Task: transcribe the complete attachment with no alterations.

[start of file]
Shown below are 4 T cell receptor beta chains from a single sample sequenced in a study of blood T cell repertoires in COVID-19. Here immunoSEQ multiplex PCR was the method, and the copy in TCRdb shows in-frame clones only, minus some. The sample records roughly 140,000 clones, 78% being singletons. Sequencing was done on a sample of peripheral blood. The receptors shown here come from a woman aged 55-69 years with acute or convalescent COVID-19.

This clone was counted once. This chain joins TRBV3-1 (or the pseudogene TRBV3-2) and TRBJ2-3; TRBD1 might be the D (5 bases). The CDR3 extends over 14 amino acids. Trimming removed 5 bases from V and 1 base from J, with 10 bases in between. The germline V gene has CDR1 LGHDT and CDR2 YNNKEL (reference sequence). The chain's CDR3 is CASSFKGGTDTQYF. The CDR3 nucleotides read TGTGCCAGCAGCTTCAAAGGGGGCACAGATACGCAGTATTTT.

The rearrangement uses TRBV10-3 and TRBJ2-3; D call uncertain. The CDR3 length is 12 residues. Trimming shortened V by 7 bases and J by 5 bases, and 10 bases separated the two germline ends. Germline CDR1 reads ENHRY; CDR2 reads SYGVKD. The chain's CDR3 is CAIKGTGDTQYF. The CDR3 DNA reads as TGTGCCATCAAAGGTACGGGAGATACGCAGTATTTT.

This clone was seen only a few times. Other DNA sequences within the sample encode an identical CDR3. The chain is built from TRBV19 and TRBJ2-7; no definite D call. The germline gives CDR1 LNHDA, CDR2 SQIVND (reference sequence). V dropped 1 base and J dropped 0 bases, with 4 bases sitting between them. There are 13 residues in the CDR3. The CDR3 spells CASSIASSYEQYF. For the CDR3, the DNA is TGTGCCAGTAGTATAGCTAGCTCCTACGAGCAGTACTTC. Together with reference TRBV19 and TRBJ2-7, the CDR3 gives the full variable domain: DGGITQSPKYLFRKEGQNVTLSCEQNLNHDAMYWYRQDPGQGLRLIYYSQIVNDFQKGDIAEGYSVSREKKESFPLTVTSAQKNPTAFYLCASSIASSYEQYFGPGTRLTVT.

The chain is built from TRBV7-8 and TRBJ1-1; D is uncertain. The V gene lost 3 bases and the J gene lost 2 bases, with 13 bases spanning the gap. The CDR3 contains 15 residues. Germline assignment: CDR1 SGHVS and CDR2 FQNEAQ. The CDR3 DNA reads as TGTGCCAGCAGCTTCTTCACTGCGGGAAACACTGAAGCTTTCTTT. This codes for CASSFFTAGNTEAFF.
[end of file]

Shown below are 4 T cell receptor beta chains from a single sample sequenced in a study of blood T cell repertoires in COVID-19. Here immunoSEQ multiplex PCR was the method, and the copy in TCRdb shows in-frame clones only, minus some. The sample records roughly 140,000 clones, 78% being singletons. Sequencing was done on a sample of peripheral blood. The receptors shown here come from a woman aged 55-69 years with acute or convalescent COVID-19.

This clone was counted once. This chain joins TRBV3-1 (or the pseudogene TRBV3-2) and TRBJ2-3; TRBD1 might be the D (5 bases). The CDR3 extends over 14 amino acids. Trimming removed 5 bases from V and 1 base from J, with 10 bases in between. The germline V gene has CDR1 LGHDT and CDR2 YNNKEL (reference sequence). The chain's CDR3 is CASSFKGGTDTQYF. The CDR3 nucleotides read TGTGCCAGCAGCTTCAAAGGGGGCACAGATACGCAGTATTTT.

The rearrangement uses TRBV10-3 and TRBJ2-3; D call uncertain. The CDR3 length is 12 residues. Trimming shortened V by 7 bases and J by 5 bases, and 10 bases separated the two germline ends. Germline CDR1 reads ENHRY; CDR2 reads SYGVKD. The chain's CDR3 is CAIKGTGDTQYF. The CDR3 DNA reads as TGTGCCATCAAAGGTACGGGAGATACGCAGTATTTT.

This clone was seen only a few times. Other DNA sequences within the sample encode an identical CDR3. The chain is built from TRBV19 and TRBJ2-7; no definite D call. The germline gives CDR1 LNHDA, CDR2 SQIVND (reference sequence). V dropped 1 base and J dropped 0 bases, with 4 bases sitting between them. There are 13 residues in the CDR3. The CDR3 spells CASSIASSYEQYF. For the CDR3, the DNA is TGTGCCAGTAGTATAGCTAGCTCCTACGAGCAGTACTTC. Together with reference TRBV19 and TRBJ2-7, the CDR3 gives the full variable domain: DGGITQSPKYLFRKEGQNVTLSCEQNLNHDAMYWYRQDPGQGLRLIYYSQIVNDFQKGDIAEGYSVSREKKESFPLTVTSAQKNPTAFYLCASSIASSYEQYFGPGTRLTVT.

The chain is built from TRBV7-8 and TRBJ1-1; D is uncertain. The V gene lost 3 bases and the J gene lost 2 bases, with 13 bases spanning the gap. The CDR3 contains 15 residues. Germline assignment: CDR1 SGHVS and CDR2 FQNEAQ. The CDR3 DNA reads as TGTGCCAGCAGCTTCTTCACTGCGGGAAACACTGAAGCTTTCTTT. This codes for CASSFFTAGNTEAFF.